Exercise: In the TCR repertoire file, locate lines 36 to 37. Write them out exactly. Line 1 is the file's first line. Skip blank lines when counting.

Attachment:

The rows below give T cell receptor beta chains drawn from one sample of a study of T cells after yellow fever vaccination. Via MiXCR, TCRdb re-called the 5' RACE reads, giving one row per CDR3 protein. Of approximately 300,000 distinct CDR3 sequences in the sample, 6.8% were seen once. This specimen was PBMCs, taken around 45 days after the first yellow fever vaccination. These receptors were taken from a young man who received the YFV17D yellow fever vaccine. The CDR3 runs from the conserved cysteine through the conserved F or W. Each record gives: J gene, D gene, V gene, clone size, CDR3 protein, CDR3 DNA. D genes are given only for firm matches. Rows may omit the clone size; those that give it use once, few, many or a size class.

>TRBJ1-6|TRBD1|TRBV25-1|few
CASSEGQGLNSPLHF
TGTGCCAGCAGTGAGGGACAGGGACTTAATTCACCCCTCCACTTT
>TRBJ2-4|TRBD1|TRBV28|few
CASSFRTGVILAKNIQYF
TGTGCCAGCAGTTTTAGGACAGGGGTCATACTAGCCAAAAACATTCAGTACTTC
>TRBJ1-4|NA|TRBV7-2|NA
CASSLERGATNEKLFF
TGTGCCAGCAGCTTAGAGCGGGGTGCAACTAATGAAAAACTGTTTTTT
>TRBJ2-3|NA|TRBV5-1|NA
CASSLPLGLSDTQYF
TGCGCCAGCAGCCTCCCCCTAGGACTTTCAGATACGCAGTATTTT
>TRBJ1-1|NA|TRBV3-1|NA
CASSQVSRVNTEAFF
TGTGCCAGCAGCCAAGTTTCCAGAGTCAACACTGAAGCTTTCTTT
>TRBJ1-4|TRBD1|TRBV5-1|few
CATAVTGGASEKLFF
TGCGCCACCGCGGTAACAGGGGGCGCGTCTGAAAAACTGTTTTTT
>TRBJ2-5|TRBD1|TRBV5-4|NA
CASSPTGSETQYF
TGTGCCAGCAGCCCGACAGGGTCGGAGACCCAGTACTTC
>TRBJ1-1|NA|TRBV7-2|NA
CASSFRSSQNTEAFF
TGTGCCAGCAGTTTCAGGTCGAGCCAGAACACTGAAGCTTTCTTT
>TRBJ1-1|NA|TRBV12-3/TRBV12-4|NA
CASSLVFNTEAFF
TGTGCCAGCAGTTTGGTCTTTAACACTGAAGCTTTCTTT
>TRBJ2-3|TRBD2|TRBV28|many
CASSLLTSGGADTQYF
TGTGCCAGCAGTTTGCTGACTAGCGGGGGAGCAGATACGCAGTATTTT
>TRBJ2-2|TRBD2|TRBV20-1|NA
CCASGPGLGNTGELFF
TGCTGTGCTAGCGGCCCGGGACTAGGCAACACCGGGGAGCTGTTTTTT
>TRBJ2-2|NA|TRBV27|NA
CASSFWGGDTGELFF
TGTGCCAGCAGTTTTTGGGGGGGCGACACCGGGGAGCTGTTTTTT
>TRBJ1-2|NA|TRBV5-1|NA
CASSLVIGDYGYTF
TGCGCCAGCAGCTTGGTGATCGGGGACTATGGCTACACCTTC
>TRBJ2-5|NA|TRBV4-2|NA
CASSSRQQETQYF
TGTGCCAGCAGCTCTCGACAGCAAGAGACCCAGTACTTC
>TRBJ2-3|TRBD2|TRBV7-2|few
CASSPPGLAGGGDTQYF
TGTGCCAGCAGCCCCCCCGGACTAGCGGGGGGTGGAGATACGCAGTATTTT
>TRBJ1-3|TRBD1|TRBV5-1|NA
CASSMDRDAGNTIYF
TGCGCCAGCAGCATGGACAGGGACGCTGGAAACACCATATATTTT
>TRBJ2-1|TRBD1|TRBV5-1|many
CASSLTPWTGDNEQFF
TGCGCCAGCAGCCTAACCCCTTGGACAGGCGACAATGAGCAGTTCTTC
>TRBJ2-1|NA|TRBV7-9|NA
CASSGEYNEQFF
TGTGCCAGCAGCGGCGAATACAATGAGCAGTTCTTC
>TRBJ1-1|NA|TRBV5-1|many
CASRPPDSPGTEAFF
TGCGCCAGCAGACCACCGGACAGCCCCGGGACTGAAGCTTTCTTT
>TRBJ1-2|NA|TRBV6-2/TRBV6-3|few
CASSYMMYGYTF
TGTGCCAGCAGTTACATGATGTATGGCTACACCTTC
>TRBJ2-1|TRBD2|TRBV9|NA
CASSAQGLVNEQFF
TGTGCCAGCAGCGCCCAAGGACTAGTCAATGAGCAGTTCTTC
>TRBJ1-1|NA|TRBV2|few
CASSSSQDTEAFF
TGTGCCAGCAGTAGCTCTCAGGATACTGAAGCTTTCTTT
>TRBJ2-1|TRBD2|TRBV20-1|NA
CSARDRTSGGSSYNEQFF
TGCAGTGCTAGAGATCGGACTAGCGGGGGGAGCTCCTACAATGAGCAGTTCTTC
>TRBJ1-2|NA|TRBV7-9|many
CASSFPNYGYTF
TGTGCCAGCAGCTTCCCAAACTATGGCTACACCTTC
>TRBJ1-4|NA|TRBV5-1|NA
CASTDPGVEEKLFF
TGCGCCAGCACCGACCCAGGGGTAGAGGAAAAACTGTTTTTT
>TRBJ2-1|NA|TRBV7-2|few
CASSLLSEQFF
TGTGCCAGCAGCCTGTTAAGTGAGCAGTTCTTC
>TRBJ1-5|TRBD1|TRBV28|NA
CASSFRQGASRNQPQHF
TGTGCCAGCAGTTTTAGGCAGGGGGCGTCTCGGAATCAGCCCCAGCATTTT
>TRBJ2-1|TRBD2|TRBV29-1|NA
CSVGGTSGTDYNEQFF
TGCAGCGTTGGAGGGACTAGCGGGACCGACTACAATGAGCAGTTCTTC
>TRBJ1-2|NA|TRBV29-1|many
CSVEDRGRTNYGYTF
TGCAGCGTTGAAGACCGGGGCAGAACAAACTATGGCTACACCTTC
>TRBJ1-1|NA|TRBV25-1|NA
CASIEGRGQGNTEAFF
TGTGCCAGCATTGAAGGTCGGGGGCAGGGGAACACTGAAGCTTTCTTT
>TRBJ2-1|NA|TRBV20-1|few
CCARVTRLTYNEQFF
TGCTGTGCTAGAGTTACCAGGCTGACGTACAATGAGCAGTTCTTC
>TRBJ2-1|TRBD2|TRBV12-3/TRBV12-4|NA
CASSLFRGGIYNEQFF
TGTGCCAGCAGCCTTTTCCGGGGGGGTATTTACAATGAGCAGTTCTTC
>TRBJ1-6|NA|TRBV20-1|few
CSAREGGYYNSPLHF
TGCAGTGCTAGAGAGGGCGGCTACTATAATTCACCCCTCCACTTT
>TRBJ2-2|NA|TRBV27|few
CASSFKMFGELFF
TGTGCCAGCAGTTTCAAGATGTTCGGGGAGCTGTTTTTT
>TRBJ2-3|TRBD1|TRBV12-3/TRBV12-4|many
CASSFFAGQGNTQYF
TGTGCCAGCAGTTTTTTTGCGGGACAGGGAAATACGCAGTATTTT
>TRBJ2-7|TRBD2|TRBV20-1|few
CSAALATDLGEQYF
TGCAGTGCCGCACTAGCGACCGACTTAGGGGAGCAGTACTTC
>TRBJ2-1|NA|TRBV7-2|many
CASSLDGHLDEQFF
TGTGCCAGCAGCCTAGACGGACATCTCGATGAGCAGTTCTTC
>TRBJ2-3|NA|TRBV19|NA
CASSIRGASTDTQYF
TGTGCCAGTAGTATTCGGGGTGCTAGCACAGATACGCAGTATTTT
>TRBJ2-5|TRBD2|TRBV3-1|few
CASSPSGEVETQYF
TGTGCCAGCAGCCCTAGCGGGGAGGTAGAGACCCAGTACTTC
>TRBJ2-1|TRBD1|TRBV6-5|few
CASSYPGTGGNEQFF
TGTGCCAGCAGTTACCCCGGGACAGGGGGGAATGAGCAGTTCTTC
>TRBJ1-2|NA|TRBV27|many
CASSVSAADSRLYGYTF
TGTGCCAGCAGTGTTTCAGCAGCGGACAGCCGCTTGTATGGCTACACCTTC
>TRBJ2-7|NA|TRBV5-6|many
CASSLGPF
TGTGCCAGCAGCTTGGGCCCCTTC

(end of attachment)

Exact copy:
CASSFWGGDTGELFF
TGTGCCAGCAGTTTTTGGGGGGGCGACACCGGGGAGCTGTTTTTT